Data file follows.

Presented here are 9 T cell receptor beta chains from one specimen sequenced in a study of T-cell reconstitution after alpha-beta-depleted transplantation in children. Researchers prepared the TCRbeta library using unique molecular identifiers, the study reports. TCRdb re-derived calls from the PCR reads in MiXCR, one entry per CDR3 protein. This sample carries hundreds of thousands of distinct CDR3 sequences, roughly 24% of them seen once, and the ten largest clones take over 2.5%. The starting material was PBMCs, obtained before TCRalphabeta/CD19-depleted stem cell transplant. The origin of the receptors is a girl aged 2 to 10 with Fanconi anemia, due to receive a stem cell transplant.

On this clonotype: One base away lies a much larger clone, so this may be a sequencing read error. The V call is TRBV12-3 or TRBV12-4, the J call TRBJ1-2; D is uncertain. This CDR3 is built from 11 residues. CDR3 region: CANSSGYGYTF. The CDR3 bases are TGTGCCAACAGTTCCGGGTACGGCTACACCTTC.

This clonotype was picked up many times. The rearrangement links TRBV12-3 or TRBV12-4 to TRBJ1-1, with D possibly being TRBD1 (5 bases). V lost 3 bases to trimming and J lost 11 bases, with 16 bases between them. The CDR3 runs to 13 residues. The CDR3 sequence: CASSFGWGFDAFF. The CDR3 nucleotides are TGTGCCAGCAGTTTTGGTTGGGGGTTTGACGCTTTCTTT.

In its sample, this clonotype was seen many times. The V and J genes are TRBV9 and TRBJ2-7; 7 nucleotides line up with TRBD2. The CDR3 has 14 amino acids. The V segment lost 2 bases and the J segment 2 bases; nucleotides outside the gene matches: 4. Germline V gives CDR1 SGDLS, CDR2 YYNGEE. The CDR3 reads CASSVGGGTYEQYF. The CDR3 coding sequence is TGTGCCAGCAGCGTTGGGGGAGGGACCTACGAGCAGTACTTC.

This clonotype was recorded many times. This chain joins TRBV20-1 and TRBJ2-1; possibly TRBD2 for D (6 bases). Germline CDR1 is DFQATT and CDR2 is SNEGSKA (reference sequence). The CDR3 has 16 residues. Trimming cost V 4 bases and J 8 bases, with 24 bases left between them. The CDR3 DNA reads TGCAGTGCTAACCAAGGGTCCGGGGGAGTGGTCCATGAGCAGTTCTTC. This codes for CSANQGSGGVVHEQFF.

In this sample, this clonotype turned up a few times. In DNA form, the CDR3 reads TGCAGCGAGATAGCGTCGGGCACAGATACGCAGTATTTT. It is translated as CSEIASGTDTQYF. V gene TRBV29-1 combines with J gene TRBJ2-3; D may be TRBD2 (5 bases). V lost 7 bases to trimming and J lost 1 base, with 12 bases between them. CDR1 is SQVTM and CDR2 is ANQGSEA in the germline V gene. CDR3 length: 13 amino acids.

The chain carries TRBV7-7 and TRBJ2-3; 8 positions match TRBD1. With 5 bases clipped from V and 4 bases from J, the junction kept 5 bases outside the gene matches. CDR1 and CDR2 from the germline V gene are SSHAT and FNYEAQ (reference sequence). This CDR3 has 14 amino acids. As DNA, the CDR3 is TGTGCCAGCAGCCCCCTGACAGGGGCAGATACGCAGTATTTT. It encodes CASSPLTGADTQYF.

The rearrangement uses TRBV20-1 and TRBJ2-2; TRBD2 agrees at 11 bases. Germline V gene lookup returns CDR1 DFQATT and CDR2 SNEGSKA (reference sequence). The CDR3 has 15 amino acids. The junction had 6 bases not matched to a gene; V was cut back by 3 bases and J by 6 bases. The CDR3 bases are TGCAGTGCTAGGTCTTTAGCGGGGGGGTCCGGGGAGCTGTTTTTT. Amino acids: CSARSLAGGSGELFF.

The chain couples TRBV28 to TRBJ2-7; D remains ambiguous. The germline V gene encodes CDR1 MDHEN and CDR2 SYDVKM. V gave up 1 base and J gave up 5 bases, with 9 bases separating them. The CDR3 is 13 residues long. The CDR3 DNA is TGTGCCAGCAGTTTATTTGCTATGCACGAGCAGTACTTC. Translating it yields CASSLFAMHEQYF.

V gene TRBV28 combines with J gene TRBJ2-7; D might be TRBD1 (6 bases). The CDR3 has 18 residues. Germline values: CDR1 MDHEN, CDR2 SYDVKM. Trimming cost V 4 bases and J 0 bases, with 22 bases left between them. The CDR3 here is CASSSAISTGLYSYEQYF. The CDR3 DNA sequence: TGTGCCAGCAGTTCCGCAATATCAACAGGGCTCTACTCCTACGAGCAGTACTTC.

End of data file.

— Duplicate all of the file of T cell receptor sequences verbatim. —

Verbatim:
Presented here are 9 T cell receptor beta chains from one specimen sequenced in a study of T-cell reconstitution after alpha-beta-depleted transplantation in children. Researchers prepared the TCRbeta library using unique molecular identifiers, the study reports. TCRdb re-derived calls from the PCR reads in MiXCR, one entry per CDR3 protein. This sample carries hundreds of thousands of distinct CDR3 sequences, roughly 24% of them seen once, and the ten largest clones take over 2.5%. The starting material was PBMCs, obtained before TCRalphabeta/CD19-depleted stem cell transplant. The origin of the receptors is a girl aged 2 to 10 with Fanconi anemia, due to receive a stem cell transplant.

On this clonotype: One base away lies a much larger clone, so this may be a sequencing read error. The V call is TRBV12-3 or TRBV12-4, the J call TRBJ1-2; D is uncertain. This CDR3 is built from 11 residues. CDR3 region: CANSSGYGYTF. The CDR3 bases are TGTGCCAACAGTTCCGGGTACGGCTACACCTTC.

This clonotype was picked up many times. The rearrangement links TRBV12-3 or TRBV12-4 to TRBJ1-1, with D possibly being TRBD1 (5 bases). V lost 3 bases to trimming and J lost 11 bases, with 16 bases between them. The CDR3 runs to 13 residues. The CDR3 sequence: CASSFGWGFDAFF. The CDR3 nucleotides are TGTGCCAGCAGTTTTGGTTGGGGGTTTGACGCTTTCTTT.

In its sample, this clonotype was seen many times. The V and J genes are TRBV9 and TRBJ2-7; 7 nucleotides line up with TRBD2. The CDR3 has 14 amino acids. The V segment lost 2 bases and the J segment 2 bases; nucleotides outside the gene matches: 4. Germline V gives CDR1 SGDLS, CDR2 YYNGEE. The CDR3 reads CASSVGGGTYEQYF. The CDR3 coding sequence is TGTGCCAGCAGCGTTGGGGGAGGGACCTACGAGCAGTACTTC.

This clonotype was recorded many times. This chain joins TRBV20-1 and TRBJ2-1; possibly TRBD2 for D (6 bases). Germline CDR1 is DFQATT and CDR2 is SNEGSKA (reference sequence). The CDR3 has 16 residues. Trimming cost V 4 bases and J 8 bases, with 24 bases left between them. The CDR3 DNA reads TGCAGTGCTAACCAAGGGTCCGGGGGAGTGGTCCATGAGCAGTTCTTC. This codes for CSANQGSGGVVHEQFF.

In this sample, this clonotype turned up a few times. In DNA form, the CDR3 reads TGCAGCGAGATAGCGTCGGGCACAGATACGCAGTATTTT. It is translated as CSEIASGTDTQYF. V gene TRBV29-1 combines with J gene TRBJ2-3; D may be TRBD2 (5 bases). V lost 7 bases to trimming and J lost 1 base, with 12 bases between them. CDR1 is SQVTM and CDR2 is ANQGSEA in the germline V gene. CDR3 length: 13 amino acids.

The chain carries TRBV7-7 and TRBJ2-3; 8 positions match TRBD1. With 5 bases clipped from V and 4 bases from J, the junction kept 5 bases outside the gene matches. CDR1 and CDR2 from the germline V gene are SSHAT and FNYEAQ (reference sequence). This CDR3 has 14 amino acids. As DNA, the CDR3 is TGTGCCAGCAGCCCCCTGACAGGGGCAGATACGCAGTATTTT. It encodes CASSPLTGADTQYF.

The rearrangement uses TRBV20-1 and TRBJ2-2; TRBD2 agrees at 11 bases. Germline V gene lookup returns CDR1 DFQATT and CDR2 SNEGSKA (reference sequence). The CDR3 has 15 amino acids. The junction had 6 bases not matched to a gene; V was cut back by 3 bases and J by 6 bases. The CDR3 bases are TGCAGTGCTAGGTCTTTAGCGGGGGGGTCCGGGGAGCTGTTTTTT. Amino acids: CSARSLAGGSGELFF.

The chain couples TRBV28 to TRBJ2-7; D remains ambiguous. The germline V gene encodes CDR1 MDHEN and CDR2 SYDVKM. V gave up 1 base and J gave up 5 bases, with 9 bases separating them. The CDR3 is 13 residues long. The CDR3 DNA is TGTGCCAGCAGTTTATTTGCTATGCACGAGCAGTACTTC. Translating it yields CASSLFAMHEQYF.

V gene TRBV28 combines with J gene TRBJ2-7; D might be TRBD1 (6 bases). The CDR3 has 18 residues. Germline values: CDR1 MDHEN, CDR2 SYDVKM. Trimming cost V 4 bases and J 0 bases, with 22 bases left between them. The CDR3 here is CASSSAISTGLYSYEQYF. The CDR3 DNA sequence: TGTGCCAGCAGTTCCGCAATATCAACAGGGCTCTACTCCTACGAGCAGTACTTC.